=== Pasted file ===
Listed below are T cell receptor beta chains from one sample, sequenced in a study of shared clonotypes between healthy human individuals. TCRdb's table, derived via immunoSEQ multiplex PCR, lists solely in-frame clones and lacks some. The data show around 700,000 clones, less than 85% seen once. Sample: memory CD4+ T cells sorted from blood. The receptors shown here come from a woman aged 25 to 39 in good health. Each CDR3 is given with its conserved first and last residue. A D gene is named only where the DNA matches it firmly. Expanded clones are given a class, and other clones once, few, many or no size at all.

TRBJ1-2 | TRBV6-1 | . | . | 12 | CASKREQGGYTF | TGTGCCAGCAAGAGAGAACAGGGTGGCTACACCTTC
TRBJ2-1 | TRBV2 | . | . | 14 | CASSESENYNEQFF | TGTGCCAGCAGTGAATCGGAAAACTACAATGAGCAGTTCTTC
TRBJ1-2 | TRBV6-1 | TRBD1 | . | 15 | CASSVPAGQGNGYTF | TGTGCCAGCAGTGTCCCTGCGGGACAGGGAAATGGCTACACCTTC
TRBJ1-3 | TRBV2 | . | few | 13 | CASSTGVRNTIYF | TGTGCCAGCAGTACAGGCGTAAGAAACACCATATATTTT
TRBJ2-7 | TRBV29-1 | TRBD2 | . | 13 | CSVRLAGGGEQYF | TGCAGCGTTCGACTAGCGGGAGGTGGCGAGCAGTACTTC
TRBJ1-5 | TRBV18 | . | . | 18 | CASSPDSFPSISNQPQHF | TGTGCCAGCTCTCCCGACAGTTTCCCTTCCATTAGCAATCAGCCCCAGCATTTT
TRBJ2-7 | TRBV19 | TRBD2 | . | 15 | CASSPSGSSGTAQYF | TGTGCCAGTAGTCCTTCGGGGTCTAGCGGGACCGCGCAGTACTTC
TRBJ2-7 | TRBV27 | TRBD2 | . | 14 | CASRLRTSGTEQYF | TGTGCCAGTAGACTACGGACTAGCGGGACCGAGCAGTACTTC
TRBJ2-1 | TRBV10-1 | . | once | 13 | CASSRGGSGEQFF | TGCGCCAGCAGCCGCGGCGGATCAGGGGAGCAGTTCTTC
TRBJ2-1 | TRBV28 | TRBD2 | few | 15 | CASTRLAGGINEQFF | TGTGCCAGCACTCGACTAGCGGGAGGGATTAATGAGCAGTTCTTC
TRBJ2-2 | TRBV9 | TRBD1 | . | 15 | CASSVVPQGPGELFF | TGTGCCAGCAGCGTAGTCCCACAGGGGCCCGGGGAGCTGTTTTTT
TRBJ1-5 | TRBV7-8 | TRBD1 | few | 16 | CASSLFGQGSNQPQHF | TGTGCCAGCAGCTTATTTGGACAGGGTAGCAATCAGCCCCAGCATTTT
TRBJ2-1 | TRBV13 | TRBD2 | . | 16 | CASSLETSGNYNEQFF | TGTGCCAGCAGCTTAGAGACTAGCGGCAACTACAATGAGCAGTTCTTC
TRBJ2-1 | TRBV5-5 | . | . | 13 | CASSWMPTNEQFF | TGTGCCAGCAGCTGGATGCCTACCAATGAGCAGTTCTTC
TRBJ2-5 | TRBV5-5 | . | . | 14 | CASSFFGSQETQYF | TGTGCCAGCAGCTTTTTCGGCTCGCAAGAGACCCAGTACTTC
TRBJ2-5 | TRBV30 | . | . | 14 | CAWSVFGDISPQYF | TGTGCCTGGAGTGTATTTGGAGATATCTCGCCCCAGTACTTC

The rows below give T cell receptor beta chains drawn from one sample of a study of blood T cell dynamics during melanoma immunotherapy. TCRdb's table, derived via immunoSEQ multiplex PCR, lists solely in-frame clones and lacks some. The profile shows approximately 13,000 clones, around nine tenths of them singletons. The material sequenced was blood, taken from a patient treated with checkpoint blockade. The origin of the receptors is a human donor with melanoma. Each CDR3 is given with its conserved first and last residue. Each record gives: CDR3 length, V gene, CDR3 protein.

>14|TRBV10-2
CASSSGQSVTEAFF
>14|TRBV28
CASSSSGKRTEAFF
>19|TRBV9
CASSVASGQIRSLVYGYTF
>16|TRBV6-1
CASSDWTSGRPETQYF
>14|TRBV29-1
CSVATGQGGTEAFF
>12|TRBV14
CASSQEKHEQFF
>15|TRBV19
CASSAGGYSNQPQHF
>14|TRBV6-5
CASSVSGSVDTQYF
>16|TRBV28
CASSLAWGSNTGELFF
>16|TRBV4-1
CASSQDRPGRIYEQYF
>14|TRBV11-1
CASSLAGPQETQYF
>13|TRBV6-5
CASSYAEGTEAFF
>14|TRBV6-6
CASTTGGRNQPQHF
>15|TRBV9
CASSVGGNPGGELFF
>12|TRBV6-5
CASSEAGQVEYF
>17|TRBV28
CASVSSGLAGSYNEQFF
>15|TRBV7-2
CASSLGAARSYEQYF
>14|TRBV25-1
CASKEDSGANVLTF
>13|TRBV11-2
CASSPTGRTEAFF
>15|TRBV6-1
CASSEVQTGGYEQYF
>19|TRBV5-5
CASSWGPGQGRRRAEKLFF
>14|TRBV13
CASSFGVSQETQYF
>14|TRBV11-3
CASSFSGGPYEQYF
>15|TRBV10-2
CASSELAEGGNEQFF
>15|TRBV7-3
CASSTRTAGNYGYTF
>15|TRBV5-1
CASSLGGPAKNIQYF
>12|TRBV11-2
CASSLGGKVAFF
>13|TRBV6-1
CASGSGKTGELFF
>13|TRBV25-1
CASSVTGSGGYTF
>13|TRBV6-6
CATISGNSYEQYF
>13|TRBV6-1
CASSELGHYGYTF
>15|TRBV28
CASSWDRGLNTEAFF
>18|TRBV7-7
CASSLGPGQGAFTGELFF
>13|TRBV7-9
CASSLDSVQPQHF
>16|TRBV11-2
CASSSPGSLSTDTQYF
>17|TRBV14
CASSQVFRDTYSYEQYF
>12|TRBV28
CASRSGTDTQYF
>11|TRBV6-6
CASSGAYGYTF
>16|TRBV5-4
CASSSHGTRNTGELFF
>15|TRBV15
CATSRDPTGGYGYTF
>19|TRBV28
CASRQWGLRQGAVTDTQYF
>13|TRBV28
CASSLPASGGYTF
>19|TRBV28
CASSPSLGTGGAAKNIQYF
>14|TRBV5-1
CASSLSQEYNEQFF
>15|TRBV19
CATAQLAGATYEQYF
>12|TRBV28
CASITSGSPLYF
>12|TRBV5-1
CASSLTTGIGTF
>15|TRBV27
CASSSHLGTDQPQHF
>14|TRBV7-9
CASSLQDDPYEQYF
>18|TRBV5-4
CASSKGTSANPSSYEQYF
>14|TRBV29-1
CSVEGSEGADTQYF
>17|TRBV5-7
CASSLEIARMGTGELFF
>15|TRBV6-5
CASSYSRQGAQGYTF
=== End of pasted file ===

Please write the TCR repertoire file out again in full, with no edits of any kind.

Listed below are T cell receptor beta chains from one sample, sequenced in a study of shared clonotypes between healthy human individuals. TCRdb's table, derived via immunoSEQ multiplex PCR, lists solely in-frame clones and lacks some. The data show around 700,000 clones, less than 85% seen once. Sample: memory CD4+ T cells sorted from blood. The receptors shown here come from a woman aged 25 to 39 in good health. Each CDR3 is given with its conserved first and last residue. A D gene is named only where the DNA matches it firmly. Expanded clones are given a class, and other clones once, few, many or no size at all.

TRBJ1-2 | TRBV6-1 | . | . | 12 | CASKREQGGYTF | TGTGCCAGCAAGAGAGAACAGGGTGGCTACACCTTC
TRBJ2-1 | TRBV2 | . | . | 14 | CASSESENYNEQFF | TGTGCCAGCAGTGAATCGGAAAACTACAATGAGCAGTTCTTC
TRBJ1-2 | TRBV6-1 | TRBD1 | . | 15 | CASSVPAGQGNGYTF | TGTGCCAGCAGTGTCCCTGCGGGACAGGGAAATGGCTACACCTTC
TRBJ1-3 | TRBV2 | . | few | 13 | CASSTGVRNTIYF | TGTGCCAGCAGTACAGGCGTAAGAAACACCATATATTTT
TRBJ2-7 | TRBV29-1 | TRBD2 | . | 13 | CSVRLAGGGEQYF | TGCAGCGTTCGACTAGCGGGAGGTGGCGAGCAGTACTTC
TRBJ1-5 | TRBV18 | . | . | 18 | CASSPDSFPSISNQPQHF | TGTGCCAGCTCTCCCGACAGTTTCCCTTCCATTAGCAATCAGCCCCAGCATTTT
TRBJ2-7 | TRBV19 | TRBD2 | . | 15 | CASSPSGSSGTAQYF | TGTGCCAGTAGTCCTTCGGGGTCTAGCGGGACCGCGCAGTACTTC
TRBJ2-7 | TRBV27 | TRBD2 | . | 14 | CASRLRTSGTEQYF | TGTGCCAGTAGACTACGGACTAGCGGGACCGAGCAGTACTTC
TRBJ2-1 | TRBV10-1 | . | once | 13 | CASSRGGSGEQFF | TGCGCCAGCAGCCGCGGCGGATCAGGGGAGCAGTTCTTC
TRBJ2-1 | TRBV28 | TRBD2 | few | 15 | CASTRLAGGINEQFF | TGTGCCAGCACTCGACTAGCGGGAGGGATTAATGAGCAGTTCTTC
TRBJ2-2 | TRBV9 | TRBD1 | . | 15 | CASSVVPQGPGELFF | TGTGCCAGCAGCGTAGTCCCACAGGGGCCCGGGGAGCTGTTTTTT
TRBJ1-5 | TRBV7-8 | TRBD1 | few | 16 | CASSLFGQGSNQPQHF | TGTGCCAGCAGCTTATTTGGACAGGGTAGCAATCAGCCCCAGCATTTT
TRBJ2-1 | TRBV13 | TRBD2 | . | 16 | CASSLETSGNYNEQFF | TGTGCCAGCAGCTTAGAGACTAGCGGCAACTACAATGAGCAGTTCTTC
TRBJ2-1 | TRBV5-5 | . | . | 13 | CASSWMPTNEQFF | TGTGCCAGCAGCTGGATGCCTACCAATGAGCAGTTCTTC
TRBJ2-5 | TRBV5-5 | . | . | 14 | CASSFFGSQETQYF | TGTGCCAGCAGCTTTTTCGGCTCGCAAGAGACCCAGTACTTC
TRBJ2-5 | TRBV30 | . | . | 14 | CAWSVFGDISPQYF | TGTGCCTGGAGTGTATTTGGAGATATCTCGCCCCAGTACTTC

The rows below give T cell receptor beta chains drawn from one sample of a study of blood T cell dynamics during melanoma immunotherapy. TCRdb's table, derived via immunoSEQ multiplex PCR, lists solely in-frame clones and lacks some. The profile shows approximately 13,000 clones, around nine tenths of them singletons. The material sequenced was blood, taken from a patient treated with checkpoint blockade. The origin of the receptors is a human donor with melanoma. Each CDR3 is given with its conserved first and last residue. Each record gives: CDR3 length, V gene, CDR3 protein.

>14|TRBV10-2
CASSSGQSVTEAFF
>14|TRBV28
CASSSSGKRTEAFF
>19|TRBV9
CASSVASGQIRSLVYGYTF
>16|TRBV6-1
CASSDWTSGRPETQYF
>14|TRBV29-1
CSVATGQGGTEAFF
>12|TRBV14
CASSQEKHEQFF
>15|TRBV19
CASSAGGYSNQPQHF
>14|TRBV6-5
CASSVSGSVDTQYF
>16|TRBV28
CASSLAWGSNTGELFF
>16|TRBV4-1
CASSQDRPGRIYEQYF
>14|TRBV11-1
CASSLAGPQETQYF
>13|TRBV6-5
CASSYAEGTEAFF
>14|TRBV6-6
CASTTGGRNQPQHF
>15|TRBV9
CASSVGGNPGGELFF
>12|TRBV6-5
CASSEAGQVEYF
>17|TRBV28
CASVSSGLAGSYNEQFF
>15|TRBV7-2
CASSLGAARSYEQYF
>14|TRBV25-1
CASKEDSGANVLTF
>13|TRBV11-2
CASSPTGRTEAFF
>15|TRBV6-1
CASSEVQTGGYEQYF
>19|TRBV5-5
CASSWGPGQGRRRAEKLFF
>14|TRBV13
CASSFGVSQETQYF
>14|TRBV11-3
CASSFSGGPYEQYF
>15|TRBV10-2
CASSELAEGGNEQFF
>15|TRBV7-3
CASSTRTAGNYGYTF
>15|TRBV5-1
CASSLGGPAKNIQYF
>12|TRBV11-2
CASSLGGKVAFF
>13|TRBV6-1
CASGSGKTGELFF
>13|TRBV25-1
CASSVTGSGGYTF
>13|TRBV6-6
CATISGNSYEQYF
>13|TRBV6-1
CASSELGHYGYTF
>15|TRBV28
CASSWDRGLNTEAFF
>18|TRBV7-7
CASSLGPGQGAFTGELFF
>13|TRBV7-9
CASSLDSVQPQHF
>16|TRBV11-2
CASSSPGSLSTDTQYF
>17|TRBV14
CASSQVFRDTYSYEQYF
>12|TRBV28
CASRSGTDTQYF
>11|TRBV6-6
CASSGAYGYTF
>16|TRBV5-4
CASSSHGTRNTGELFF
>15|TRBV15
CATSRDPTGGYGYTF
>19|TRBV28
CASRQWGLRQGAVTDTQYF
>13|TRBV28
CASSLPASGGYTF
>19|TRBV28
CASSPSLGTGGAAKNIQYF
>14|TRBV5-1
CASSLSQEYNEQFF
>15|TRBV19
CATAQLAGATYEQYF
>12|TRBV28
CASITSGSPLYF
>12|TRBV5-1
CASSLTTGIGTF
>15|TRBV27
CASSSHLGTDQPQHF
>14|TRBV7-9
CASSLQDDPYEQYF
>18|TRBV5-4
CASSKGTSANPSSYEQYF
>14|TRBV29-1
CSVEGSEGADTQYF
>17|TRBV5-7
CASSLEIARMGTGELFF
>15|TRBV6-5
CASSYSRQGAQGYTF